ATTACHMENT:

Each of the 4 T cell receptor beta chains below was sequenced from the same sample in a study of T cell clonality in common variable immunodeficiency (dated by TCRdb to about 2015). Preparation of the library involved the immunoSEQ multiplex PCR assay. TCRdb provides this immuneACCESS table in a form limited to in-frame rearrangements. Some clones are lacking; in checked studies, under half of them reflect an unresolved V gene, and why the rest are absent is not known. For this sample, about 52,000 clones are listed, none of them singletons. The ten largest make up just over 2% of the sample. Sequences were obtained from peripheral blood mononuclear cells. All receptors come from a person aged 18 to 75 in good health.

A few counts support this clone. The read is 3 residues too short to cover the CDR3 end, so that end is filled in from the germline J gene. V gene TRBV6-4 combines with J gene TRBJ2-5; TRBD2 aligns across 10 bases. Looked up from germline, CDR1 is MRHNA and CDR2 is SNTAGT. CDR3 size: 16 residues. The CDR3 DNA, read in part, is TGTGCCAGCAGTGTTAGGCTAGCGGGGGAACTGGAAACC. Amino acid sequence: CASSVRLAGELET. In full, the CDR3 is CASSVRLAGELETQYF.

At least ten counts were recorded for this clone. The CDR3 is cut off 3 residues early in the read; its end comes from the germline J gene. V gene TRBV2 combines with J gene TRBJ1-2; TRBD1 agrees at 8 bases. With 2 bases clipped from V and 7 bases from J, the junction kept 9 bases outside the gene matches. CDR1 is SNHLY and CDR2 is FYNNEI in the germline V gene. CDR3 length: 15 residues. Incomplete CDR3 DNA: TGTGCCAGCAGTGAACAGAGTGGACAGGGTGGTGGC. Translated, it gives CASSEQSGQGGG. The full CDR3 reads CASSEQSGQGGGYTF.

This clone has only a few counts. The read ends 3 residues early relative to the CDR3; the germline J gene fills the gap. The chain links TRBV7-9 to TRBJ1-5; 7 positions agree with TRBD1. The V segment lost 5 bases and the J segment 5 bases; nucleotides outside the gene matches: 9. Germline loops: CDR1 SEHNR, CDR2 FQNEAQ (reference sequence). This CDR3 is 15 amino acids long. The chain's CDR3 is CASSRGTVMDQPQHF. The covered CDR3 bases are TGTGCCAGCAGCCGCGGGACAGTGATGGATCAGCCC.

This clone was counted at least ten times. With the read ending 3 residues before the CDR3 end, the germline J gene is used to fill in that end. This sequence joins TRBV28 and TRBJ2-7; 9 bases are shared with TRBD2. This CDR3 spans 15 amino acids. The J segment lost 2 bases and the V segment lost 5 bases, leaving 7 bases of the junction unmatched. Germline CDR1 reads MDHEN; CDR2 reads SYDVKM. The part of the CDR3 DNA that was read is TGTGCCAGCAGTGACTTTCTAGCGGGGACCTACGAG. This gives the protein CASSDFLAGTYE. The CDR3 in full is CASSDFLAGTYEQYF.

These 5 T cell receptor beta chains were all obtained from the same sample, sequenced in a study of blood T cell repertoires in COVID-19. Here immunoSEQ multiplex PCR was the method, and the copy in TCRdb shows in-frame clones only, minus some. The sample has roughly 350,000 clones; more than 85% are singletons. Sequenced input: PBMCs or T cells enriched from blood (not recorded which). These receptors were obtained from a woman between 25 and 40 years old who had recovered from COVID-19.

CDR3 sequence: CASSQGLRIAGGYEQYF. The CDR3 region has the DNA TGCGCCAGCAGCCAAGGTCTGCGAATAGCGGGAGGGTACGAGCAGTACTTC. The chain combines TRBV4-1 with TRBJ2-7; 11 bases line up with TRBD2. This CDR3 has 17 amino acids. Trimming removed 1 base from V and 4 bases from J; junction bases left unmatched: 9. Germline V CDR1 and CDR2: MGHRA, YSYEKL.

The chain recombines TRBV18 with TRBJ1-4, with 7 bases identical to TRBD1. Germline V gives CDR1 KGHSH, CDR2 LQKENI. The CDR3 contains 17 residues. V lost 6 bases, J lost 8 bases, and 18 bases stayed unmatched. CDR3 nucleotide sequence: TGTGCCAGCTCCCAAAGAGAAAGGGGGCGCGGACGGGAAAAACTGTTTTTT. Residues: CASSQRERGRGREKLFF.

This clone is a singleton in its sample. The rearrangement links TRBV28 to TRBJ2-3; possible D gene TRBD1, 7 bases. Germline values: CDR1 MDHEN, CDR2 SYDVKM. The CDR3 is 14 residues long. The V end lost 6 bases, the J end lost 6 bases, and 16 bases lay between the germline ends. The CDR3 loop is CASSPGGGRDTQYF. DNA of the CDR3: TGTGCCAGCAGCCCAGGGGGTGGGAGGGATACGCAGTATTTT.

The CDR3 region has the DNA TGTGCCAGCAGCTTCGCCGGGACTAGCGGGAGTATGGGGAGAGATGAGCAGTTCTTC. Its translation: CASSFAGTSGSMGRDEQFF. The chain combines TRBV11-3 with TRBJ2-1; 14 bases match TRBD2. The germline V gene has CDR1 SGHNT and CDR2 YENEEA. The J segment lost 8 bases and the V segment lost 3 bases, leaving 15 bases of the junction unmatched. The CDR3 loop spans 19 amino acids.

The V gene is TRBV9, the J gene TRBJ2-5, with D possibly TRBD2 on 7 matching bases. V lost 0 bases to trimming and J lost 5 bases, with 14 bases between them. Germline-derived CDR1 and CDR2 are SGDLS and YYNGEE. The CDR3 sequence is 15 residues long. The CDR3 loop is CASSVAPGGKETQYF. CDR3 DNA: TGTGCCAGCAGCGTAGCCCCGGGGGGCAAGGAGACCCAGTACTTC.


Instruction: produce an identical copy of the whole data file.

Each of the 4 T cell receptor beta chains below was sequenced from the same sample in a study of T cell clonality in common variable immunodeficiency (dated by TCRdb to about 2015). Preparation of the library involved the immunoSEQ multiplex PCR assay. TCRdb provides this immuneACCESS table in a form limited to in-frame rearrangements. Some clones are lacking; in checked studies, under half of them reflect an unresolved V gene, and why the rest are absent is not known. For this sample, about 52,000 clones are listed, none of them singletons. The ten largest make up just over 2% of the sample. Sequences were obtained from peripheral blood mononuclear cells. All receptors come from a person aged 18 to 75 in good health.

A few counts support this clone. The read is 3 residues too short to cover the CDR3 end, so that end is filled in from the germline J gene. V gene TRBV6-4 combines with J gene TRBJ2-5; TRBD2 aligns across 10 bases. Looked up from germline, CDR1 is MRHNA and CDR2 is SNTAGT. CDR3 size: 16 residues. The CDR3 DNA, read in part, is TGTGCCAGCAGTGTTAGGCTAGCGGGGGAACTGGAAACC. Amino acid sequence: CASSVRLAGELET. In full, the CDR3 is CASSVRLAGELETQYF.

At least ten counts were recorded for this clone. The CDR3 is cut off 3 residues early in the read; its end comes from the germline J gene. V gene TRBV2 combines with J gene TRBJ1-2; TRBD1 agrees at 8 bases. With 2 bases clipped from V and 7 bases from J, the junction kept 9 bases outside the gene matches. CDR1 is SNHLY and CDR2 is FYNNEI in the germline V gene. CDR3 length: 15 residues. Incomplete CDR3 DNA: TGTGCCAGCAGTGAACAGAGTGGACAGGGTGGTGGC. Translated, it gives CASSEQSGQGGG. The full CDR3 reads CASSEQSGQGGGYTF.

This clone has only a few counts. The read ends 3 residues early relative to the CDR3; the germline J gene fills the gap. The chain links TRBV7-9 to TRBJ1-5; 7 positions agree with TRBD1. The V segment lost 5 bases and the J segment 5 bases; nucleotides outside the gene matches: 9. Germline loops: CDR1 SEHNR, CDR2 FQNEAQ (reference sequence). This CDR3 is 15 amino acids long. The chain's CDR3 is CASSRGTVMDQPQHF. The covered CDR3 bases are TGTGCCAGCAGCCGCGGGACAGTGATGGATCAGCCC.

This clone was counted at least ten times. With the read ending 3 residues before the CDR3 end, the germline J gene is used to fill in that end. This sequence joins TRBV28 and TRBJ2-7; 9 bases are shared with TRBD2. This CDR3 spans 15 amino acids. The J segment lost 2 bases and the V segment lost 5 bases, leaving 7 bases of the junction unmatched. Germline CDR1 reads MDHEN; CDR2 reads SYDVKM. The part of the CDR3 DNA that was read is TGTGCCAGCAGTGACTTTCTAGCGGGGACCTACGAG. This gives the protein CASSDFLAGTYE. The CDR3 in full is CASSDFLAGTYEQYF.

These 5 T cell receptor beta chains were all obtained from the same sample, sequenced in a study of blood T cell repertoires in COVID-19. Here immunoSEQ multiplex PCR was the method, and the copy in TCRdb shows in-frame clones only, minus some. The sample has roughly 350,000 clones; more than 85% are singletons. Sequenced input: PBMCs or T cells enriched from blood (not recorded which). These receptors were obtained from a woman between 25 and 40 years old who had recovered from COVID-19.

CDR3 sequence: CASSQGLRIAGGYEQYF. The CDR3 region has the DNA TGCGCCAGCAGCCAAGGTCTGCGAATAGCGGGAGGGTACGAGCAGTACTTC. The chain combines TRBV4-1 with TRBJ2-7; 11 bases line up with TRBD2. This CDR3 has 17 amino acids. Trimming removed 1 base from V and 4 bases from J; junction bases left unmatched: 9. Germline V CDR1 and CDR2: MGHRA, YSYEKL.

The chain recombines TRBV18 with TRBJ1-4, with 7 bases identical to TRBD1. Germline V gives CDR1 KGHSH, CDR2 LQKENI. The CDR3 contains 17 residues. V lost 6 bases, J lost 8 bases, and 18 bases stayed unmatched. CDR3 nucleotide sequence: TGTGCCAGCTCCCAAAGAGAAAGGGGGCGCGGACGGGAAAAACTGTTTTTT. Residues: CASSQRERGRGREKLFF.

This clone is a singleton in its sample. The rearrangement links TRBV28 to TRBJ2-3; possible D gene TRBD1, 7 bases. Germline values: CDR1 MDHEN, CDR2 SYDVKM. The CDR3 is 14 residues long. The V end lost 6 bases, the J end lost 6 bases, and 16 bases lay between the germline ends. The CDR3 loop is CASSPGGGRDTQYF. DNA of the CDR3: TGTGCCAGCAGCCCAGGGGGTGGGAGGGATACGCAGTATTTT.

The CDR3 region has the DNA TGTGCCAGCAGCTTCGCCGGGACTAGCGGGAGTATGGGGAGAGATGAGCAGTTCTTC. Its translation: CASSFAGTSGSMGRDEQFF. The chain combines TRBV11-3 with TRBJ2-1; 14 bases match TRBD2. The germline V gene has CDR1 SGHNT and CDR2 YENEEA. The J segment lost 8 bases and the V segment lost 3 bases, leaving 15 bases of the junction unmatched. The CDR3 loop spans 19 amino acids.

The V gene is TRBV9, the J gene TRBJ2-5, with D possibly TRBD2 on 7 matching bases. V lost 0 bases to trimming and J lost 5 bases, with 14 bases between them. Germline-derived CDR1 and CDR2 are SGDLS and YYNGEE. The CDR3 sequence is 15 residues long. The CDR3 loop is CASSVAPGGKETQYF. CDR3 DNA: TGTGCCAGCAGCGTAGCCCCGGGGGGCAAGGAGACCCAGTACTTC.